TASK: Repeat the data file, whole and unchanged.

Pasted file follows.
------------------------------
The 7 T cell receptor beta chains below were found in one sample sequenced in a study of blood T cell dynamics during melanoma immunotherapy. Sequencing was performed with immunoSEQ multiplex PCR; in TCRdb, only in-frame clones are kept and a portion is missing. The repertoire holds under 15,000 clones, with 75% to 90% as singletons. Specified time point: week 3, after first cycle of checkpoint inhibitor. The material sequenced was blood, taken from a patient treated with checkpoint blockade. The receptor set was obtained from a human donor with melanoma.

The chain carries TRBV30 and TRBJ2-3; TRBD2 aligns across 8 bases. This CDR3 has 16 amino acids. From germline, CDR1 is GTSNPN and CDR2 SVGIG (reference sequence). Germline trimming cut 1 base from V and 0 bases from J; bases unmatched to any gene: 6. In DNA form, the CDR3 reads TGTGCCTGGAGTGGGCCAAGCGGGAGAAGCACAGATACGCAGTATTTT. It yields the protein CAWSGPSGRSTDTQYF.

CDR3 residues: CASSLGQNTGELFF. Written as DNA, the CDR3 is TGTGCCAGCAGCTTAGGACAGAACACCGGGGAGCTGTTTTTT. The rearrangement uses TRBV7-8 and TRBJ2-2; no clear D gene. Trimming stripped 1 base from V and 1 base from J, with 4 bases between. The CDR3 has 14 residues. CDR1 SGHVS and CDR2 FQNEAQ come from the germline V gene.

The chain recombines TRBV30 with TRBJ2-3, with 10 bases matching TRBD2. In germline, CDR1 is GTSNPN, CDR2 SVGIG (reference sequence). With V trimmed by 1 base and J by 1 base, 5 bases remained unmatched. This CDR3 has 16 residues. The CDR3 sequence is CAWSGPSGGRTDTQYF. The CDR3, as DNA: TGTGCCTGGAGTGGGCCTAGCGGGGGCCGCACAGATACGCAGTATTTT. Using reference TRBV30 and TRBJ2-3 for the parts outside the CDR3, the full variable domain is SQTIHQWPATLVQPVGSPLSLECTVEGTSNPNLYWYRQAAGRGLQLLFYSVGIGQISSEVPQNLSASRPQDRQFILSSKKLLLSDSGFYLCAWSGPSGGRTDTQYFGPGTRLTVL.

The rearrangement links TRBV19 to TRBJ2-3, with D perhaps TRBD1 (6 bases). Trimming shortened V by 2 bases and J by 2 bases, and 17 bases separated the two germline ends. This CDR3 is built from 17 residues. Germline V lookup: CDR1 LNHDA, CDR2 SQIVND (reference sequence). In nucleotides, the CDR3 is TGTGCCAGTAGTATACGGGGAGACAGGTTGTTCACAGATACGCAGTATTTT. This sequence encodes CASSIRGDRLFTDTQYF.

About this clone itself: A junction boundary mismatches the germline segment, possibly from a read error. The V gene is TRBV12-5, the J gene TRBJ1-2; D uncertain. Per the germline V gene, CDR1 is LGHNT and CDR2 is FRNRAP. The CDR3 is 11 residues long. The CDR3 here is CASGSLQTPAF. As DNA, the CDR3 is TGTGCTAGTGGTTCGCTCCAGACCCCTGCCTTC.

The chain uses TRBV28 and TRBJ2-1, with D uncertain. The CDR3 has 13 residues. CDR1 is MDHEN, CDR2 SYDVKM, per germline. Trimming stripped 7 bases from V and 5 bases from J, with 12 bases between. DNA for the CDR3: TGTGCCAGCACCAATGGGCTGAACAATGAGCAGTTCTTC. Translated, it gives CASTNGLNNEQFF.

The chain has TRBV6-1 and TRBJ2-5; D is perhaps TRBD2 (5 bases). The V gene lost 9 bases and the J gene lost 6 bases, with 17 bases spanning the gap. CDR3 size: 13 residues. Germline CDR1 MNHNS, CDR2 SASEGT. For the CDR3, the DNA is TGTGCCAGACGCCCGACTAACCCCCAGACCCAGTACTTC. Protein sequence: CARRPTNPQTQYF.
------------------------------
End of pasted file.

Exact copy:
The 7 T cell receptor beta chains below were found in one sample sequenced in a study of blood T cell dynamics during melanoma immunotherapy. Sequencing was performed with immunoSEQ multiplex PCR; in TCRdb, only in-frame clones are kept and a portion is missing. The repertoire holds under 15,000 clones, with 75% to 90% as singletons. Specified time point: week 3, after first cycle of checkpoint inhibitor. The material sequenced was blood, taken from a patient treated with checkpoint blockade. The receptor set was obtained from a human donor with melanoma.

The chain carries TRBV30 and TRBJ2-3; TRBD2 aligns across 8 bases. This CDR3 has 16 amino acids. From germline, CDR1 is GTSNPN and CDR2 SVGIG (reference sequence). Germline trimming cut 1 base from V and 0 bases from J; bases unmatched to any gene: 6. In DNA form, the CDR3 reads TGTGCCTGGAGTGGGCCAAGCGGGAGAAGCACAGATACGCAGTATTTT. It yields the protein CAWSGPSGRSTDTQYF.

CDR3 residues: CASSLGQNTGELFF. Written as DNA, the CDR3 is TGTGCCAGCAGCTTAGGACAGAACACCGGGGAGCTGTTTTTT. The rearrangement uses TRBV7-8 and TRBJ2-2; no clear D gene. Trimming stripped 1 base from V and 1 base from J, with 4 bases between. The CDR3 has 14 residues. CDR1 SGHVS and CDR2 FQNEAQ come from the germline V gene.

The chain recombines TRBV30 with TRBJ2-3, with 10 bases matching TRBD2. In germline, CDR1 is GTSNPN, CDR2 SVGIG (reference sequence). With V trimmed by 1 base and J by 1 base, 5 bases remained unmatched. This CDR3 has 16 residues. The CDR3 sequence is CAWSGPSGGRTDTQYF. The CDR3, as DNA: TGTGCCTGGAGTGGGCCTAGCGGGGGCCGCACAGATACGCAGTATTTT. Using reference TRBV30 and TRBJ2-3 for the parts outside the CDR3, the full variable domain is SQTIHQWPATLVQPVGSPLSLECTVEGTSNPNLYWYRQAAGRGLQLLFYSVGIGQISSEVPQNLSASRPQDRQFILSSKKLLLSDSGFYLCAWSGPSGGRTDTQYFGPGTRLTVL.

The rearrangement links TRBV19 to TRBJ2-3, with D perhaps TRBD1 (6 bases). Trimming shortened V by 2 bases and J by 2 bases, and 17 bases separated the two germline ends. This CDR3 is built from 17 residues. Germline V lookup: CDR1 LNHDA, CDR2 SQIVND (reference sequence). In nucleotides, the CDR3 is TGTGCCAGTAGTATACGGGGAGACAGGTTGTTCACAGATACGCAGTATTTT. This sequence encodes CASSIRGDRLFTDTQYF.

About this clone itself: A junction boundary mismatches the germline segment, possibly from a read error. The V gene is TRBV12-5, the J gene TRBJ1-2; D uncertain. Per the germline V gene, CDR1 is LGHNT and CDR2 is FRNRAP. The CDR3 is 11 residues long. The CDR3 here is CASGSLQTPAF. As DNA, the CDR3 is TGTGCTAGTGGTTCGCTCCAGACCCCTGCCTTC.

The chain uses TRBV28 and TRBJ2-1, with D uncertain. The CDR3 has 13 residues. CDR1 is MDHEN, CDR2 SYDVKM, per germline. Trimming stripped 7 bases from V and 5 bases from J, with 12 bases between. DNA for the CDR3: TGTGCCAGCACCAATGGGCTGAACAATGAGCAGTTCTTC. Translated, it gives CASTNGLNNEQFF.

The chain has TRBV6-1 and TRBJ2-5; D is perhaps TRBD2 (5 bases). The V gene lost 9 bases and the J gene lost 6 bases, with 17 bases spanning the gap. CDR3 size: 13 residues. Germline CDR1 MNHNS, CDR2 SASEGT. For the CDR3, the DNA is TGTGCCAGACGCCCGACTAACCCCCAGACCCAGTACTTC. Protein sequence: CARRPTNPQTQYF.